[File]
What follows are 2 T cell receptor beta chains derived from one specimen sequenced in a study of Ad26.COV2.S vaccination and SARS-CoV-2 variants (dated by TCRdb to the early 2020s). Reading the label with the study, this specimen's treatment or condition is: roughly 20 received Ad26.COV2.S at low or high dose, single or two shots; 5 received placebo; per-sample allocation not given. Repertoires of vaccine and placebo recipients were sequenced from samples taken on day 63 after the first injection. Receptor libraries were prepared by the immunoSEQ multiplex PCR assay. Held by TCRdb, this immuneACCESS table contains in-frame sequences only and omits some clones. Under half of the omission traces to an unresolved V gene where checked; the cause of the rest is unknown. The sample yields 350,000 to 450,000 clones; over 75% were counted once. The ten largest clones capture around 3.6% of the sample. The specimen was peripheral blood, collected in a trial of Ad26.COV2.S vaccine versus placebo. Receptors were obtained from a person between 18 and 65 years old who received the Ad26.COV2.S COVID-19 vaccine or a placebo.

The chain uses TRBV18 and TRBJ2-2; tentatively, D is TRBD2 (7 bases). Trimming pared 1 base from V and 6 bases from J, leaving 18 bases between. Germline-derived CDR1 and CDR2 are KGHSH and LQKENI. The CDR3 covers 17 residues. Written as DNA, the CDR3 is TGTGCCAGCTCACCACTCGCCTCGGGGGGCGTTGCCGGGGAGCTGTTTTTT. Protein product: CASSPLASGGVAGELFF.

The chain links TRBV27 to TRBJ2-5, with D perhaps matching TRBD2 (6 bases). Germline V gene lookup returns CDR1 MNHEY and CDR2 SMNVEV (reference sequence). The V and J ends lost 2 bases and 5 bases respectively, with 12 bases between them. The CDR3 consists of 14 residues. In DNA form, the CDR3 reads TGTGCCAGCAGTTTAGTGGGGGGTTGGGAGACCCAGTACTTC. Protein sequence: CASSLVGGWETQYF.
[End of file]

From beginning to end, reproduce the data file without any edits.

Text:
What follows are 2 T cell receptor beta chains derived from one specimen sequenced in a study of Ad26.COV2.S vaccination and SARS-CoV-2 variants (dated by TCRdb to the early 2020s). Reading the label with the study, this specimen's treatment or condition is: roughly 20 received Ad26.COV2.S at low or high dose, single or two shots; 5 received placebo; per-sample allocation not given. Repertoires of vaccine and placebo recipients were sequenced from samples taken on day 63 after the first injection. Receptor libraries were prepared by the immunoSEQ multiplex PCR assay. Held by TCRdb, this immuneACCESS table contains in-frame sequences only and omits some clones. Under half of the omission traces to an unresolved V gene where checked; the cause of the rest is unknown. The sample yields 350,000 to 450,000 clones; over 75% were counted once. The ten largest clones capture around 3.6% of the sample. The specimen was peripheral blood, collected in a trial of Ad26.COV2.S vaccine versus placebo. Receptors were obtained from a person between 18 and 65 years old who received the Ad26.COV2.S COVID-19 vaccine or a placebo.

The chain uses TRBV18 and TRBJ2-2; tentatively, D is TRBD2 (7 bases). Trimming pared 1 base from V and 6 bases from J, leaving 18 bases between. Germline-derived CDR1 and CDR2 are KGHSH and LQKENI. The CDR3 covers 17 residues. Written as DNA, the CDR3 is TGTGCCAGCTCACCACTCGCCTCGGGGGGCGTTGCCGGGGAGCTGTTTTTT. Protein product: CASSPLASGGVAGELFF.

The chain links TRBV27 to TRBJ2-5, with D perhaps matching TRBD2 (6 bases). Germline V gene lookup returns CDR1 MNHEY and CDR2 SMNVEV (reference sequence). The V and J ends lost 2 bases and 5 bases respectively, with 12 bases between them. The CDR3 consists of 14 residues. In DNA form, the CDR3 reads TGTGCCAGCAGTTTAGTGGGGGGTTGGGAGACCCAGTACTTC. Protein sequence: CASSLVGGWETQYF.